Back in February I tried to estimate how many Android Wear devices were activated in 2014, following Canalys saying that 720,000 had shipped that year.
The figure I got, based on the page on Google Play, where one can track not just downloads but also comments and average rating for the Android Wear app (which you need to control your shiny new Android Wear device), was 700,000.
Progress, or the lack of it
OK. So what about progress since then? I’ve kept noting the progress of the number of downloads, and the number of comments, on the Google Play page, helped from time to time by the Internet Archive (it’s wonderful. Donate).
My previous estimate worked on the basis that the number of comments was proportional to the number of downloads. I don’t see any reason to change that assumption.
So how does it look now? The number of comments keeps going up:
(One point to note: the average review score has been trending down steadily. You would expect this for a new technology: the keen people who forgive anything are first in, and are followed by those who got it as a gift, or an experiment, or whatever. Notably, some of the recent low ratings come from people complaining about updates; that would suggest that the installs/comments ratio is actually falling.)
Whichever, the precise value of the average review has fallen from a comfortable 4.83 (out of 5) to dip to 3.98 at the end of October, recovering to 4.00 last week.
And now we try to fit the number of installs – using the points that we have, which isn’t a lot – to that graph, assuming downloads are directly proportional to comments.
According to Google’s stats, Android Wear is now past the 1m download point, but not the 5m download point.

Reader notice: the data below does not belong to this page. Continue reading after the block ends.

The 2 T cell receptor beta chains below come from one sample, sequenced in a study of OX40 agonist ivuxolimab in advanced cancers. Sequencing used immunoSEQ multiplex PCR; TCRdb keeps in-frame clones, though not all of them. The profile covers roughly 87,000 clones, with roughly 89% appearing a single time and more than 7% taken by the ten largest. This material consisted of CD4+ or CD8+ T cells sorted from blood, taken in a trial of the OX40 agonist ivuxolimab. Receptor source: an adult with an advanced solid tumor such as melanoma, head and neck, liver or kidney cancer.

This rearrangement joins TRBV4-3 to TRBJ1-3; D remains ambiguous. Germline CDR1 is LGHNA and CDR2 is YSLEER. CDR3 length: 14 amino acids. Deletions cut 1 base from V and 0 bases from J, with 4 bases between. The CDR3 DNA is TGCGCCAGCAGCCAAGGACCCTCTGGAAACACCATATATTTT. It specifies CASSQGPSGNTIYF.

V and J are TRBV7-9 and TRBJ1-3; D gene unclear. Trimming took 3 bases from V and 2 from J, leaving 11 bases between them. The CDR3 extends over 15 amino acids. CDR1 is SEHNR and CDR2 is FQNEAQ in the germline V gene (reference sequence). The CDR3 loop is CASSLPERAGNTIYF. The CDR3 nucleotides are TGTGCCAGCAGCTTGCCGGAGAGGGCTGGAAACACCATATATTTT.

So I’ve tried to fit the graph as best I can. And this is what I get:
That’s the figure I get: 1.9m downloads in total, suggesting that since February there have been a total of 1.2m more installations of Android Wear.
So again we ask: is that bad or good? There are now 1.4bn Android devices in use, according to Sundar Pichai. Only those running Android 4.3 upwards can use Android Wear, which means we’re potentially talking about 67.8% of devices according to the very latest figures from the Android Dashboard. (That’s up substantially from 47.6% back in February.)
The penetrant question
Back in February, I guessed at 1.2bn Android devices in use (which seems close enough – 1bn announced at Google I/O in 2014, 1.4bn this time). So back then the potential market was
1.2bn * 0.476 = 571.2m devices, of which 700,000 had Android Wear: that was a penetration of 0.12%.
Now we have a potential addressable market for Android Wear of
1.4bn * 0.678 = 949.2m devices. Of which it seems 1.9m, or 0.2%, have bought. (This doesn’t allow for people owning multiple devices, but the incidence will be very low compared to the 949m devices available.)
Conclusions and thoughts
• The absolute number of Android Wear devices in use is still really low.
• A total of 1.2m have been sold since February
• It’s tiny compared to any estimate of the number of Apple Watches sold since the launch in April, which varies by analyst; Canalys estimates that it has shipped 7m in two quarters, which compares to 1.2m Android Wear sold
• These may be the lull before the storm of purchases on Black Friday/Christmas, but abandonment could be a problem
• Android Wear, despite being first to market, suffers from a lack of brand visibility, and visibility overall. Kantar ComTech released a survey in October based on a study from August which found that in the US,
Among panelists who knew what a smartwatch or smartband was, 92% connected Apple to the category, far more than any other brand. This was followed by Fitbit in second place with 47%, with Google (34%) edging out Samsung (33%) for third place.
That doesn’t leave a lot of room for others, at least in the US buyer’s mind.
I’ll keep tabs on Android Wear, absent Google releasing any figures. But for now, this is starting to look like an interesting question: can a device category succeed if it doesn’t have a successful Android version?